What Does an Interstate Removal Study Look Like?

How does one go about removing a highway? Cities across the country are addressing possible highway removal and working to rebuild and reconnect their urban cores. In St. Louis that effort is being aggressively tackled by City to River. Every city is different: here, the new Mississippi River Bridge has made the conversation regarding highway removal possible. The ongoing Framing a Modern Masterpiece design competition has brought the issue to the fore as it attempts to address connectivity issues between the central city, Arch grounds and riverfront. While no two highways are identical, there are common threads to a successful effort.

First, a community must recognize the damage being done by a limited access urban highway and understand that connectivity, roads and access directly impact livability, economic vitality and are a community concern, not numbers on an engineer's spreadsheet or the imposed wish of distant commuters. That community must then speak out, challenge assumptions and ask others to join. From that core group of advocates, the message must reach the skeptics, those not inclined to move one way or another, and those who want more evidence.

The effort in New Orleans to remove I-70 has just received that evidence. Smart Mobility, a firm specializing in travel demand modeling and analysis of transportation systems, has produced a report entitled "Restoring Claiborne Avenue." The full report is below, but here are the chief findings as reported by the Congress for the New Urbanism:

  • A small fraction of drivers — less than 20 percent — use the Claiborne Expressway as a through route between the east and west portions of the region and beyond. With most through traffic using I-610, the Claiborne I-10’s “use does not match the intended function of an interstate highway,” concludes the report. 
  • The average trip length on the Claiborne Expressway is a mere 1.6 miles, according to the DOT’s regional model, suggesting many drivers use it as a short-cut between nearby neighborhoods. 
  • For the minority of users traveling the full length of the elevated expressway over  Claiborne, trips would lengthen by two to three minutes (off-peak and peak) under an alternative that would convert the freeway segment between Canal and St. Bernard to a boulevard, according to a review of the region’s travel-demand base model. Under an alternative involving removal of the freeway from Canal to Elysian Fields, travel times would lengthen by 3 to 6 minutes.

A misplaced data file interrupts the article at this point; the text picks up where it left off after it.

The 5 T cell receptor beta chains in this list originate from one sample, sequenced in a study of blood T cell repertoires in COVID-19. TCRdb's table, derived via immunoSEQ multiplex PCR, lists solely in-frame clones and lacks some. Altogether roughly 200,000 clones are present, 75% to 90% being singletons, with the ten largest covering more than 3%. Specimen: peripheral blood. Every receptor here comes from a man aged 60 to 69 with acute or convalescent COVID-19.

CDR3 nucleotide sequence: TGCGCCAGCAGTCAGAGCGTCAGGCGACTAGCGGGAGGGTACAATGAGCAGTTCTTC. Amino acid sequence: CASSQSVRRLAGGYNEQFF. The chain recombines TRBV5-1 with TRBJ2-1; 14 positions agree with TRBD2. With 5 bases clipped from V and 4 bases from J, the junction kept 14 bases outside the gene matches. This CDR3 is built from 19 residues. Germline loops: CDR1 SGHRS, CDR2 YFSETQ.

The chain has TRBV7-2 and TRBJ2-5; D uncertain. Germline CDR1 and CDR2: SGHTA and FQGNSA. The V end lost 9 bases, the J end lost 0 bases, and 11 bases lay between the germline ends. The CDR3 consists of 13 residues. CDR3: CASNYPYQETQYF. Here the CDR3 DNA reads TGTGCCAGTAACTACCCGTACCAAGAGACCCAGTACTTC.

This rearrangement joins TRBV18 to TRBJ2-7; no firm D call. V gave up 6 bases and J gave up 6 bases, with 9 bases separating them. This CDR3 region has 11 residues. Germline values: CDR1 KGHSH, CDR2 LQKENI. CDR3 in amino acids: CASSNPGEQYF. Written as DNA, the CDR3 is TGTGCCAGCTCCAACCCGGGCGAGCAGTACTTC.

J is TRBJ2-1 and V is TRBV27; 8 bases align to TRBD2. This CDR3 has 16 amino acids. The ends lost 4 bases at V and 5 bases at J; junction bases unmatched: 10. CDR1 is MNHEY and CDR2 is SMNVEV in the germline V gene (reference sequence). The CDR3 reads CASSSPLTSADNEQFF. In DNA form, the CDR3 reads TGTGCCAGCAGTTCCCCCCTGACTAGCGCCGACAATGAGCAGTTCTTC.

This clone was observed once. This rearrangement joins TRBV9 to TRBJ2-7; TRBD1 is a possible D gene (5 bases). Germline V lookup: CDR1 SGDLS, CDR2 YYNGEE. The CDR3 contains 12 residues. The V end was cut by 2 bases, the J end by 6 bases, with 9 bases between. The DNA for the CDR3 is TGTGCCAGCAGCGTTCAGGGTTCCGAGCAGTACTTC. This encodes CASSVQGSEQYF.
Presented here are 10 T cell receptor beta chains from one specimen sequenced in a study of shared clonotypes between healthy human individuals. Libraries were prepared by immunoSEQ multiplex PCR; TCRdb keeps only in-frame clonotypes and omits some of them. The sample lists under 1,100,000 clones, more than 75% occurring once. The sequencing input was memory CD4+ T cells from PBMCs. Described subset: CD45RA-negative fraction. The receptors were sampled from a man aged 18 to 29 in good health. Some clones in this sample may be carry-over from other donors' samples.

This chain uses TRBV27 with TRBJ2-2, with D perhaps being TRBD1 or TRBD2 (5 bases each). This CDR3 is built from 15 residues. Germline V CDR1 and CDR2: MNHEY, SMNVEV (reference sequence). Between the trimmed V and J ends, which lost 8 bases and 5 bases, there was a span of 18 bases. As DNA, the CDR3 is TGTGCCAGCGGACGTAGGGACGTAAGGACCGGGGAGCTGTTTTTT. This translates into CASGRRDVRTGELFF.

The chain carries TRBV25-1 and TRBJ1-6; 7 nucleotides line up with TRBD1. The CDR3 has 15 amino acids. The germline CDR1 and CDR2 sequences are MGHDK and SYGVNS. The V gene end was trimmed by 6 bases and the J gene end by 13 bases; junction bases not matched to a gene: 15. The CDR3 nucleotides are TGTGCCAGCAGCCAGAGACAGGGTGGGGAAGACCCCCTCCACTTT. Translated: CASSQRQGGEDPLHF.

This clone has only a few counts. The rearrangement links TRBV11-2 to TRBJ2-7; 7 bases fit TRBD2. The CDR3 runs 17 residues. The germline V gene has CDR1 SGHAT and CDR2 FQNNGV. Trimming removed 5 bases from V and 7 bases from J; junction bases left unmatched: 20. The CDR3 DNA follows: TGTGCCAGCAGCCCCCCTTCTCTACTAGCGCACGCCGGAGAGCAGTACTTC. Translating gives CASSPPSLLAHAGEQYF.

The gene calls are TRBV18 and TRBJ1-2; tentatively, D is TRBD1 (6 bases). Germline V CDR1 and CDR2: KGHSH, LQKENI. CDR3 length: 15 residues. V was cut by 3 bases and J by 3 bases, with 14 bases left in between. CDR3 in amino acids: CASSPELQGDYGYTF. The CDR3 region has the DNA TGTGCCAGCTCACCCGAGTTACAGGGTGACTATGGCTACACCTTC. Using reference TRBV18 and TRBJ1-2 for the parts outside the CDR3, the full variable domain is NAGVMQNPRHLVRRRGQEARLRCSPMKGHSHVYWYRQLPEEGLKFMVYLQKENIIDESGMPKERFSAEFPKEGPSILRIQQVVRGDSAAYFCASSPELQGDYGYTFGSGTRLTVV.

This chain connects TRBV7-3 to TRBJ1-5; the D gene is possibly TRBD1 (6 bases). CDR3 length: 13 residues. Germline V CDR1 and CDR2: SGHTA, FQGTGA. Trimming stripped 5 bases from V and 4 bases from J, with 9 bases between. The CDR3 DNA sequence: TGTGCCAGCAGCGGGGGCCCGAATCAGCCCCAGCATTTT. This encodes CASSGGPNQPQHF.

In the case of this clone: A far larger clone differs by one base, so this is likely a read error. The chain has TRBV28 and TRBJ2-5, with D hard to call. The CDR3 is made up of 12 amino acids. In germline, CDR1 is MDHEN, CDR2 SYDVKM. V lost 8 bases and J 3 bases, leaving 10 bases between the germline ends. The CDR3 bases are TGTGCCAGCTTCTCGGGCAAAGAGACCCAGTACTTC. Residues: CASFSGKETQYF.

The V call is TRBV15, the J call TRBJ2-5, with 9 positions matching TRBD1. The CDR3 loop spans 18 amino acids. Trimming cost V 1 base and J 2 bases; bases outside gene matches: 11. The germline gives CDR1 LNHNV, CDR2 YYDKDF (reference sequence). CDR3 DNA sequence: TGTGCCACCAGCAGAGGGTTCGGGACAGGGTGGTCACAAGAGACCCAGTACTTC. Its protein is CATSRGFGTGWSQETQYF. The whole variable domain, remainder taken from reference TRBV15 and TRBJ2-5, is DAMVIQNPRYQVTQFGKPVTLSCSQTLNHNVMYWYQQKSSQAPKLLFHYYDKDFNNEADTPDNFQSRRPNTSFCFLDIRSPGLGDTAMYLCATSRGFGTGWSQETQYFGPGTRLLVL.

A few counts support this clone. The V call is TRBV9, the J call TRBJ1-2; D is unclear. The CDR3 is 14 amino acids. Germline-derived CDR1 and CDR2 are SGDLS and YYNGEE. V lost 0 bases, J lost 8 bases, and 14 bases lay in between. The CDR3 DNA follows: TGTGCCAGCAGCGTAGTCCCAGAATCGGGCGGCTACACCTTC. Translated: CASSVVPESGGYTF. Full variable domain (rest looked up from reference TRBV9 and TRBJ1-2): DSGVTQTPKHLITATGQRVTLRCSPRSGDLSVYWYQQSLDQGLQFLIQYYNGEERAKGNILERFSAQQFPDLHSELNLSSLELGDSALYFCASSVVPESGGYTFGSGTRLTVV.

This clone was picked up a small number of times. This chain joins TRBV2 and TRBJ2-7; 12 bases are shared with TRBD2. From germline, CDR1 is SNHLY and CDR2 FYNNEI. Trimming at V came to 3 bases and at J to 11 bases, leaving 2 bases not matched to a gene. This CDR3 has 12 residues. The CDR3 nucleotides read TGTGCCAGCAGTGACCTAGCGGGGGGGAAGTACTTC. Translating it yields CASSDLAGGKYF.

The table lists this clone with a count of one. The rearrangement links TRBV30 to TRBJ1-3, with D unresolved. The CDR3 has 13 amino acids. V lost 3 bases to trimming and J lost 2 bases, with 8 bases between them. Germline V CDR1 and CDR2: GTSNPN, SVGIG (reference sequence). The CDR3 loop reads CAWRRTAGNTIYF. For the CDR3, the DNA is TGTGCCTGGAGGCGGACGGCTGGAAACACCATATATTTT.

• For the larger number of users connecting to destinations such as Louis Armstrong Park, the French Quarter and downtown, connectivity would improve with a boulevard and improved street connections. 
  • Although a highly connected surface street network is a hallmark of the New Orleans system, street closures in the area over the years have actually reduced street connectivity. Removal of the Claiborne Expressway could be a catalyst to reconnect streets such as Galvez across the Pontchartrain Expressway, relieving Claiborne Avenue of its role as a primary connector between uptown and downtown. 
  • Traffic on both the Claiborne Expressway and nearby streets are substantially below pre-hurricane levels, “indicating that the capacity is available to absorb redistributed traffic” resulting from the freeway’s removal, say the study’s authors. 
  • The Claiborne Expressway is not a hurricane evacuation route designated for contra-flow traffic. It serves a role as a collector during times of evacuation but this function could be served better by a surface boulevard.